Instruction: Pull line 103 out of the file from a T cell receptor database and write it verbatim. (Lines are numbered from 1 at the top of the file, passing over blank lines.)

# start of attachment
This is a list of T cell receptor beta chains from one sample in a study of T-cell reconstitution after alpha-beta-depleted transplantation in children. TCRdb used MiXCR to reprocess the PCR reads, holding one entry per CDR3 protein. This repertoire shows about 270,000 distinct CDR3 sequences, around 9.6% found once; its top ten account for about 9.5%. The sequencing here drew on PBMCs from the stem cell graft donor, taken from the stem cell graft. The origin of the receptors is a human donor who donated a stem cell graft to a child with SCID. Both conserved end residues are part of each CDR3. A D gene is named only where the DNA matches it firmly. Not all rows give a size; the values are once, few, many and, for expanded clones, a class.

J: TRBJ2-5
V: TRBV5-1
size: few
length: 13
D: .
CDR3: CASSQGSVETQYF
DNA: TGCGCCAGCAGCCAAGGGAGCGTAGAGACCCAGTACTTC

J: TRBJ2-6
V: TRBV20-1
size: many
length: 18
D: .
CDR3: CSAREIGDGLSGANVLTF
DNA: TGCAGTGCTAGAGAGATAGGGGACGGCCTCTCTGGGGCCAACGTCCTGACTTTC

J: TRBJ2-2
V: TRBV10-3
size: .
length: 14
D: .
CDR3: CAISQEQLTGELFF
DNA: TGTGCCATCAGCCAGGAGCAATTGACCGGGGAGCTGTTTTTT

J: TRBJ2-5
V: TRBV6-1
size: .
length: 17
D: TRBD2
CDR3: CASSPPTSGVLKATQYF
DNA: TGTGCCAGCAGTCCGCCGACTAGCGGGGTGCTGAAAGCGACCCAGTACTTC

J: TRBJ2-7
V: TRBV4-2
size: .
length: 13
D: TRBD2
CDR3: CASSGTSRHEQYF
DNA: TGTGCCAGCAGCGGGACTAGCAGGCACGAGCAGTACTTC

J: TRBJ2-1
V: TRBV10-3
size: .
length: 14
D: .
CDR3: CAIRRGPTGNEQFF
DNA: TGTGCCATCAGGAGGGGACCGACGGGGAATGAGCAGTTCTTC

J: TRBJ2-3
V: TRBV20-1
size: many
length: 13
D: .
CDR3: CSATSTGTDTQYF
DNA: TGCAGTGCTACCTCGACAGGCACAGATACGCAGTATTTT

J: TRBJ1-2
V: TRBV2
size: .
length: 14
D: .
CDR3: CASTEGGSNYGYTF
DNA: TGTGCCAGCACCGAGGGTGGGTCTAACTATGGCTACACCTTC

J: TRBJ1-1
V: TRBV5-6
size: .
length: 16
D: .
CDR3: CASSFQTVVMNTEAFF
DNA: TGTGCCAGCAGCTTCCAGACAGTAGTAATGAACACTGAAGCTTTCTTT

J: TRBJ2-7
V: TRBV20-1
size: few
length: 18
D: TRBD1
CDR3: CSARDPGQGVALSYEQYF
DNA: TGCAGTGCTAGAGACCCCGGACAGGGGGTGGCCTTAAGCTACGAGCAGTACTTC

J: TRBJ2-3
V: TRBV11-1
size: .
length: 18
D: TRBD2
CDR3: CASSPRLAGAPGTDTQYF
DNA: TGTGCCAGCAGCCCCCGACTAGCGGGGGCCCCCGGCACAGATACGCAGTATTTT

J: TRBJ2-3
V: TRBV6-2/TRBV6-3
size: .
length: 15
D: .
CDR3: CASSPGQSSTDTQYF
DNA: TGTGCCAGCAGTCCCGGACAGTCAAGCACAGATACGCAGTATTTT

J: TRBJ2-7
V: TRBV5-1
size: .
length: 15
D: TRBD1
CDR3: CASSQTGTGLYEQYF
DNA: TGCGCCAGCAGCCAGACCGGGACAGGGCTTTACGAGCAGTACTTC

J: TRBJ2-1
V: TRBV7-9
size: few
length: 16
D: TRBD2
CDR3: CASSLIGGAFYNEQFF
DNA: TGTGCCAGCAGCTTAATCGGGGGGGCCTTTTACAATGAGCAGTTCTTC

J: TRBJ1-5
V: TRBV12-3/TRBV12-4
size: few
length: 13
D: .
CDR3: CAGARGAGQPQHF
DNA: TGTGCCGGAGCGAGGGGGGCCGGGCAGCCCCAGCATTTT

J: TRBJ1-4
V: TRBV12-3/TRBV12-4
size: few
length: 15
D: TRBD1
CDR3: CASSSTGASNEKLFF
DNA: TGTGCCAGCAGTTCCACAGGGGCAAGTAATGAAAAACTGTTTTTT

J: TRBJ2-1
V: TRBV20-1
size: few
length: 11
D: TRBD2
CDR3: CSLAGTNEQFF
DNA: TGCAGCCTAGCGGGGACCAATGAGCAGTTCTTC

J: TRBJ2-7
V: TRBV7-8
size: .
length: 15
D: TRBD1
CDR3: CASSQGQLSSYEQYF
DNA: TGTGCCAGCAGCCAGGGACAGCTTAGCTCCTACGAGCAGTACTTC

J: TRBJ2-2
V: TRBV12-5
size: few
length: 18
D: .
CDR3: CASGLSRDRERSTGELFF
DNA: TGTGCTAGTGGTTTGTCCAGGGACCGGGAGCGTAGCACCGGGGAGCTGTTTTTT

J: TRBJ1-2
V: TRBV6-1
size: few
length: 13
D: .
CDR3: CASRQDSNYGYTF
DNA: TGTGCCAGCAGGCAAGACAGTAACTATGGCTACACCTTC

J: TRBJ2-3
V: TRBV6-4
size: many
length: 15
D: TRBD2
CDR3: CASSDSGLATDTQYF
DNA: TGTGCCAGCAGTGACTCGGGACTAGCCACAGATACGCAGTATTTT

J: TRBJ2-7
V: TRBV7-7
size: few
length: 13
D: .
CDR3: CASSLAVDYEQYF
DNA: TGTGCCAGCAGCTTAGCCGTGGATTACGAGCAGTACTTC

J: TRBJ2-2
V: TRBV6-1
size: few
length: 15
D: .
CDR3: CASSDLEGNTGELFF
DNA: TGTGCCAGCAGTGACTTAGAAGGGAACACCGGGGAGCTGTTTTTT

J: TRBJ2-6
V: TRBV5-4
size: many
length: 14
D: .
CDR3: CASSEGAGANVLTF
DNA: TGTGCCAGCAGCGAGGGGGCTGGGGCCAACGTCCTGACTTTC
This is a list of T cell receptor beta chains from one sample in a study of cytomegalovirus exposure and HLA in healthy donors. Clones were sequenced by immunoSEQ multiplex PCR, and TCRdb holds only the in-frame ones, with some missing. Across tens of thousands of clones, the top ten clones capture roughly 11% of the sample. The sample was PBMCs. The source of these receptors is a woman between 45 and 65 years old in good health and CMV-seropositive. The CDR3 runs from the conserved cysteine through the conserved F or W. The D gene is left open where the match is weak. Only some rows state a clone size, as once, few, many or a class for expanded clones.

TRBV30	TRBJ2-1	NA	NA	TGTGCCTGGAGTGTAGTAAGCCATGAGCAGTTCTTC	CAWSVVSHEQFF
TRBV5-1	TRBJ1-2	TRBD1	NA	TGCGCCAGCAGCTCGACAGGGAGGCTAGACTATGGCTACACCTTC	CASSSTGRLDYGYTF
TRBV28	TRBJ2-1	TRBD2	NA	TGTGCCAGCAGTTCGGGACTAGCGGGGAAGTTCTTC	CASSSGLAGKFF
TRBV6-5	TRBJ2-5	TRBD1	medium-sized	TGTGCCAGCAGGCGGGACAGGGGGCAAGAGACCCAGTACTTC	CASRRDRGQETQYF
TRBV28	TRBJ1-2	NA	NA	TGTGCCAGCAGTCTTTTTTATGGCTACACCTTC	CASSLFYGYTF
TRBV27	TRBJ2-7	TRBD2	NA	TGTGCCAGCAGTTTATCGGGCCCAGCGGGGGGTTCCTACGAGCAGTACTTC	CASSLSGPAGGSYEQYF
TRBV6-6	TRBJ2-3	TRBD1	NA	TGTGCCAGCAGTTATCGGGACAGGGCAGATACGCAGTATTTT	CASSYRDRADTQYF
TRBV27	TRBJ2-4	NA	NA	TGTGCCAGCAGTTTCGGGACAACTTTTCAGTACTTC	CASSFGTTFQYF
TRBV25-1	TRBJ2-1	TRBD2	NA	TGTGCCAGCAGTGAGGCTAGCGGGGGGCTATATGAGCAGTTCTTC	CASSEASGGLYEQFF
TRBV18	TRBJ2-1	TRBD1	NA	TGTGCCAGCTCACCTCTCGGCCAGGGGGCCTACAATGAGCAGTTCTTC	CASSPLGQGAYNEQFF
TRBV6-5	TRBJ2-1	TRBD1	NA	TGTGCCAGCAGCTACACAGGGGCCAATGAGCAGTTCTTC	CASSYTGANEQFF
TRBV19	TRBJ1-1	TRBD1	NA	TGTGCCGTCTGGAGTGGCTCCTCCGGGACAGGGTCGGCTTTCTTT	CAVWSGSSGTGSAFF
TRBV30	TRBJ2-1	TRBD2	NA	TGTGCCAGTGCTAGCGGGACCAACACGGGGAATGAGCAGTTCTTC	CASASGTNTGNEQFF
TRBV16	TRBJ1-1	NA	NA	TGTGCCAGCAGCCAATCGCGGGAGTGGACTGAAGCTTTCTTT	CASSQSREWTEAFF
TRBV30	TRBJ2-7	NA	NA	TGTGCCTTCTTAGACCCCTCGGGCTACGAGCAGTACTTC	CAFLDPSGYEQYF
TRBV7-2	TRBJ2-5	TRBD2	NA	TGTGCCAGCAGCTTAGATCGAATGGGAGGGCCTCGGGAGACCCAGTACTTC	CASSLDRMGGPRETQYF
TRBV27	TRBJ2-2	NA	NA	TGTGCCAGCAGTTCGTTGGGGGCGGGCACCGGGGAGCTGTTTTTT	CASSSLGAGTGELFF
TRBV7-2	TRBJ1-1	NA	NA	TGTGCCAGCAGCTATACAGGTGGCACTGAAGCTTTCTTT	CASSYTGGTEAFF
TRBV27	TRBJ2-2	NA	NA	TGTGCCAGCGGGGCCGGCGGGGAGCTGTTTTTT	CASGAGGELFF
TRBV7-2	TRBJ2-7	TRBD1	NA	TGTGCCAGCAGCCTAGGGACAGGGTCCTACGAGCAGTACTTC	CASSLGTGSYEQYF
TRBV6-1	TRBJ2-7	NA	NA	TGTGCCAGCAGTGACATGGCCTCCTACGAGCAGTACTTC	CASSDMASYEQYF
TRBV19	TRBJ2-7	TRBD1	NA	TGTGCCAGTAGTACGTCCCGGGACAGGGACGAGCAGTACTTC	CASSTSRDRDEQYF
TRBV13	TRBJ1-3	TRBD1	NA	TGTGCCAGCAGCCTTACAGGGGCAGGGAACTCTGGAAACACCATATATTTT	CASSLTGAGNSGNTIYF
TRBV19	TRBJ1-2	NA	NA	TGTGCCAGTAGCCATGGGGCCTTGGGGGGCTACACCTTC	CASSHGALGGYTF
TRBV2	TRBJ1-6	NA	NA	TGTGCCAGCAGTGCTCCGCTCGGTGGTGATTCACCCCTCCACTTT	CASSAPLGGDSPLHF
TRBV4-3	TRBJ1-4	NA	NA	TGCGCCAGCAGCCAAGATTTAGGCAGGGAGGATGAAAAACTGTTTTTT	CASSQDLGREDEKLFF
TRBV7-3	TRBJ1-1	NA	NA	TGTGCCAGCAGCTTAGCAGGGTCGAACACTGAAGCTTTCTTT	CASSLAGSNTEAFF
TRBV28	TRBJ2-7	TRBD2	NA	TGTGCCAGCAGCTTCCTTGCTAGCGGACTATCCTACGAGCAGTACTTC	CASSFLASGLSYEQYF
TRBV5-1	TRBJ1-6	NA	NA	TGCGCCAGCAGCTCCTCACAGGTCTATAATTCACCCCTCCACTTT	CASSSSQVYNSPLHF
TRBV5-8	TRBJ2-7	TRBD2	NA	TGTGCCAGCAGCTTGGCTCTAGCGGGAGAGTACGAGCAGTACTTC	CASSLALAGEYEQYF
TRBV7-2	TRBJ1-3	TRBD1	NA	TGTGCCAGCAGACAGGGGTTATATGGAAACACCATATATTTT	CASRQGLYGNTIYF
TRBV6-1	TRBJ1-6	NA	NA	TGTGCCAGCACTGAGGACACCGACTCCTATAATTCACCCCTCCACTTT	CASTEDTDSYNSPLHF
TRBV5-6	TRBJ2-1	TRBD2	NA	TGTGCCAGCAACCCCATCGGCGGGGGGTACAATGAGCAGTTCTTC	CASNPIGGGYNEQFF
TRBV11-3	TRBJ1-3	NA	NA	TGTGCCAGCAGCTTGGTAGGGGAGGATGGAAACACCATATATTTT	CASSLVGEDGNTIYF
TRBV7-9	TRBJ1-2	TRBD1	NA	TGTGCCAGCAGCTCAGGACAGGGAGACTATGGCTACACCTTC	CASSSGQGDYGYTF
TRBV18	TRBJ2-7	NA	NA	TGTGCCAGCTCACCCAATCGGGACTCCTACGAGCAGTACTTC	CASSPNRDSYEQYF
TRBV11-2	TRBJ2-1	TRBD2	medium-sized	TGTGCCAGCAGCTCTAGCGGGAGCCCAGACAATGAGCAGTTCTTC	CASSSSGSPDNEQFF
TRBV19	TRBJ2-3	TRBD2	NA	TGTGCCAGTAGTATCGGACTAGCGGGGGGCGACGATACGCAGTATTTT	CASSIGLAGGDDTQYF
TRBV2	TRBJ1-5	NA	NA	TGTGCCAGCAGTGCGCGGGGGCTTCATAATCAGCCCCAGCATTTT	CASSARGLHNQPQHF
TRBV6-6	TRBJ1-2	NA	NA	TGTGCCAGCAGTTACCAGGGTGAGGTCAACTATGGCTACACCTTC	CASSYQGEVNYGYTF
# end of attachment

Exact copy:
length: 13